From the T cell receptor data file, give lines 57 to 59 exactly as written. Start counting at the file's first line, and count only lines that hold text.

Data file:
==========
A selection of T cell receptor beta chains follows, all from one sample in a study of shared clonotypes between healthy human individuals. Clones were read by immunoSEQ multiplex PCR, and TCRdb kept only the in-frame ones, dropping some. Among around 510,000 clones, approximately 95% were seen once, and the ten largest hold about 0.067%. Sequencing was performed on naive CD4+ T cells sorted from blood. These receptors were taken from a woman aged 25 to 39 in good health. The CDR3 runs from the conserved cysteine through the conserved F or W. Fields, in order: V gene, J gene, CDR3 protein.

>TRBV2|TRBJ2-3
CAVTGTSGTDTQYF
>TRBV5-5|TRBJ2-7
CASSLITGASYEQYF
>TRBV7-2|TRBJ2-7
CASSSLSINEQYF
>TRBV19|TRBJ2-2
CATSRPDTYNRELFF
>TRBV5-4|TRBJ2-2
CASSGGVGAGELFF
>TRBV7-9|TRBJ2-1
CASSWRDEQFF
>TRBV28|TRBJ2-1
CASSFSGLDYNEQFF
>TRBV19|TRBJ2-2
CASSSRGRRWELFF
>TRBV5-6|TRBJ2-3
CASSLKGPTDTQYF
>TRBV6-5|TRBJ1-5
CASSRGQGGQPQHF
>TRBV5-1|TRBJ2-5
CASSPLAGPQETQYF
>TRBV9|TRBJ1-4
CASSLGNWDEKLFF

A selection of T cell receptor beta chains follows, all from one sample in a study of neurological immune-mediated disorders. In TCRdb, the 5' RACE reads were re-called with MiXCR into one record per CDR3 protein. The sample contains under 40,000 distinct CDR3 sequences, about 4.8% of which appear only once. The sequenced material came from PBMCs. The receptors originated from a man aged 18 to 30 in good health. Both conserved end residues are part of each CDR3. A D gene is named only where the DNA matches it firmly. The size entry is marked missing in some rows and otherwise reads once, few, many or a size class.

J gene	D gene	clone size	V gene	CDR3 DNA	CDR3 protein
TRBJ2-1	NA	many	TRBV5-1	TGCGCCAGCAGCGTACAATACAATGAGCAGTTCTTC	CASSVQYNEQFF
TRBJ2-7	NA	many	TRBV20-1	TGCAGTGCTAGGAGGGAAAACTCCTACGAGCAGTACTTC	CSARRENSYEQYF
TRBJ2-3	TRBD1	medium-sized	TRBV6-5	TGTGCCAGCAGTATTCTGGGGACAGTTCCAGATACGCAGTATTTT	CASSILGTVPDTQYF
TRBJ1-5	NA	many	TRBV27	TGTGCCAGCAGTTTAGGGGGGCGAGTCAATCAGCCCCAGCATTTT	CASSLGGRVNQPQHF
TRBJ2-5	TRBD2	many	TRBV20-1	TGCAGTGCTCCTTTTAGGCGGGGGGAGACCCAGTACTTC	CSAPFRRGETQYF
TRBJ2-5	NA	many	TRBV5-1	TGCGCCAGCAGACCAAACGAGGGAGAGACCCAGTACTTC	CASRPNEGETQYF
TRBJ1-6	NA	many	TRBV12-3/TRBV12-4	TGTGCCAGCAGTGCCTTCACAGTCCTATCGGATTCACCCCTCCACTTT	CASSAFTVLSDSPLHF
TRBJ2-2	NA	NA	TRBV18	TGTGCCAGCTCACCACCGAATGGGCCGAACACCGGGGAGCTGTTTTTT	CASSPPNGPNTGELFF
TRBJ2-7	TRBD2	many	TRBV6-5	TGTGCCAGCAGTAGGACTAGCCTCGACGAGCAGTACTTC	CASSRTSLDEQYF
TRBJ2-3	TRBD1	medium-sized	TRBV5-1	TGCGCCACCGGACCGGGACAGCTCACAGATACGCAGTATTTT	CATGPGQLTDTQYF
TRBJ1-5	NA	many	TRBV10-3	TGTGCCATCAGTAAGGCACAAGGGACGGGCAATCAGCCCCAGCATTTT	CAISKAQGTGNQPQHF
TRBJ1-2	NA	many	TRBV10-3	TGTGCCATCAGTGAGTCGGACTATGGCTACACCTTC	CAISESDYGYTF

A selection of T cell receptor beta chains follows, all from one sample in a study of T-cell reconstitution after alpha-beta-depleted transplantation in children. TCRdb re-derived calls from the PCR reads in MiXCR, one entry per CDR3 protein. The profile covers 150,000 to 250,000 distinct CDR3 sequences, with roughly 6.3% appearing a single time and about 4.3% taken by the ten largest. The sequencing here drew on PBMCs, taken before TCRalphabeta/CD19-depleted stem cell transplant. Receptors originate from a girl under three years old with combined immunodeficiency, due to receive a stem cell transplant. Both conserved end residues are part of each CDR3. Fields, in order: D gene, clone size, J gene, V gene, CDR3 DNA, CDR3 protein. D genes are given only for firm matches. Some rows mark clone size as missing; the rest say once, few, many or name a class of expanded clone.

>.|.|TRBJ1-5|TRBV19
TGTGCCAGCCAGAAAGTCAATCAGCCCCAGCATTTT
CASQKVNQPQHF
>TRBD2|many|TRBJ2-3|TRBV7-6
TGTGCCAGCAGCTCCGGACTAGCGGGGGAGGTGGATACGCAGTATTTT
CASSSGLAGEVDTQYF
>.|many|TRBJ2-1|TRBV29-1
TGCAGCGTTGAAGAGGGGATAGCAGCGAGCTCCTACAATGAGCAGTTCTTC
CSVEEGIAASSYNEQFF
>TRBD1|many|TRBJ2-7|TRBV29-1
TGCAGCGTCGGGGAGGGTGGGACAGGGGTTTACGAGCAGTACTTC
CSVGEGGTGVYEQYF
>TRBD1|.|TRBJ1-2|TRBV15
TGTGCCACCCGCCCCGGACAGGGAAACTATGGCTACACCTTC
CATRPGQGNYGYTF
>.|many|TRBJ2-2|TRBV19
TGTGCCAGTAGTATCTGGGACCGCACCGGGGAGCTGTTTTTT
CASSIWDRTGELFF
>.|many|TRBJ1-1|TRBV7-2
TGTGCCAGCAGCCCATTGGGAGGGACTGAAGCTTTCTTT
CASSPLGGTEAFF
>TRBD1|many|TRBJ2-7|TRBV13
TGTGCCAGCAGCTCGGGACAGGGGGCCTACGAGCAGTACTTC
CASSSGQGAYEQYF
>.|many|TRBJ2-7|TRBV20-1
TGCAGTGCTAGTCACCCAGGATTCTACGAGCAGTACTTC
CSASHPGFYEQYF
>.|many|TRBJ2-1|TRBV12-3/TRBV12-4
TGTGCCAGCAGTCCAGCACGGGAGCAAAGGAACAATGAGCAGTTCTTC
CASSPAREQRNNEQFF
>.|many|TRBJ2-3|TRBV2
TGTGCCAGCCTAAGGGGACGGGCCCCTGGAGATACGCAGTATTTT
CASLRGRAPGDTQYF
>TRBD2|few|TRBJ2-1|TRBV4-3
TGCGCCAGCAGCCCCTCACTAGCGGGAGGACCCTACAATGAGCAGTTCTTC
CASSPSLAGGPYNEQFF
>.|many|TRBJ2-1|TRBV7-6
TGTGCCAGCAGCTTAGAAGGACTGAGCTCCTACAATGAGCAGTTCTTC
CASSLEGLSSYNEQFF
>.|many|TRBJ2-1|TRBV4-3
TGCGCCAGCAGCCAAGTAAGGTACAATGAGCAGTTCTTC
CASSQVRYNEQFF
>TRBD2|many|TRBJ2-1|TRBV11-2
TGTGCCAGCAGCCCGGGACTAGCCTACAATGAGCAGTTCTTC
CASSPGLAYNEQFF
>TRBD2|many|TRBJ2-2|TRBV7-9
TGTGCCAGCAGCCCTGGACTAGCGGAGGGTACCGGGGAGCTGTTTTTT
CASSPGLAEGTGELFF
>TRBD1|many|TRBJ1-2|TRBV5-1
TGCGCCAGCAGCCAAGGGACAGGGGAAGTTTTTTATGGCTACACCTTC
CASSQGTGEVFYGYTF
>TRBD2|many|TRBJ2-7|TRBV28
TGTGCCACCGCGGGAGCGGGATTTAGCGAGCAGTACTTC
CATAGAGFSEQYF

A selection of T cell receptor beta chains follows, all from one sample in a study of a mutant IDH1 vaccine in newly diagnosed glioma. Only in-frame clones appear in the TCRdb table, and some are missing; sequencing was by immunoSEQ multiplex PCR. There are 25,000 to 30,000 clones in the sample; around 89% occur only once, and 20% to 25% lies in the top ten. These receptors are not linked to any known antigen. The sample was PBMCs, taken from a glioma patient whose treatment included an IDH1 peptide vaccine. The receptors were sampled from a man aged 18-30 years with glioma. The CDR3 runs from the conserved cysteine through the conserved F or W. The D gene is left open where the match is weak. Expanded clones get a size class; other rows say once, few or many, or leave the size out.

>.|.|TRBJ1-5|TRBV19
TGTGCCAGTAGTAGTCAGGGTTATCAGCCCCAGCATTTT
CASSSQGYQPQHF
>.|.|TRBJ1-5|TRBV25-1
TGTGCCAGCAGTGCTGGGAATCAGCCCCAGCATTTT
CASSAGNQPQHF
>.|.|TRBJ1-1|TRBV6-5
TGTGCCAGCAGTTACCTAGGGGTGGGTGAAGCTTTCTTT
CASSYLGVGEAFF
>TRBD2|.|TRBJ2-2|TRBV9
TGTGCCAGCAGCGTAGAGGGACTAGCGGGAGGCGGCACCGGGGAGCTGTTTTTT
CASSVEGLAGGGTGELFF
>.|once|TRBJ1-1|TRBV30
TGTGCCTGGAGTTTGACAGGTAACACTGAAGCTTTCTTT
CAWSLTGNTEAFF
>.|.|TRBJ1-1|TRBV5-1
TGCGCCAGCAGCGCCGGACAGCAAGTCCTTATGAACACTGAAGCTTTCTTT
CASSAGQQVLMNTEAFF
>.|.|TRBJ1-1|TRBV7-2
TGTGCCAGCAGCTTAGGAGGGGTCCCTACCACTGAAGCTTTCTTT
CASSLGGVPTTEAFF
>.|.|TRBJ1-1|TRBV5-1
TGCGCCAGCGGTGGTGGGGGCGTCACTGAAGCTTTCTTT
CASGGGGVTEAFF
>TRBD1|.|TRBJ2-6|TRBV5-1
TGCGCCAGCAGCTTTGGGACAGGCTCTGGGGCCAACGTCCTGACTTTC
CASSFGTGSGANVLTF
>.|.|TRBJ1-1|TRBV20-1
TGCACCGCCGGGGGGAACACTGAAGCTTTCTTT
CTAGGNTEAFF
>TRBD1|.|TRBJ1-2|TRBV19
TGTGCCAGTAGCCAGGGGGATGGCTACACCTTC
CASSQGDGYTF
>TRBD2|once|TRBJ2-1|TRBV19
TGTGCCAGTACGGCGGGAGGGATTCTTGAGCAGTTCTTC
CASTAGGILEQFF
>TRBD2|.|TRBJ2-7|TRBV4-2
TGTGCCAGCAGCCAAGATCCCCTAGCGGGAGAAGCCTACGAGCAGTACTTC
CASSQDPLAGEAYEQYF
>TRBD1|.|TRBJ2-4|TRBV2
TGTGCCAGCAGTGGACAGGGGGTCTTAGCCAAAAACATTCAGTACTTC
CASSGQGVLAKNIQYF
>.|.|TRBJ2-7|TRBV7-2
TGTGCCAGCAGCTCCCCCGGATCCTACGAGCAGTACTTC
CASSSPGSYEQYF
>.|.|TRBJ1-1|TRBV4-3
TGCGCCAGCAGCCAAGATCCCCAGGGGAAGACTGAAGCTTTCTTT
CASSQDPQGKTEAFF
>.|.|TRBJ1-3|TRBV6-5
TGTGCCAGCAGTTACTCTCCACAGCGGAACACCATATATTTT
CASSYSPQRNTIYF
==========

TGTGCCAGTAGTATCTGGGACCGCACCGGGGAGCTGTTTTTT
CASSIWDRTGELFF
>.|many|TRBJ1-1|TRBV7-2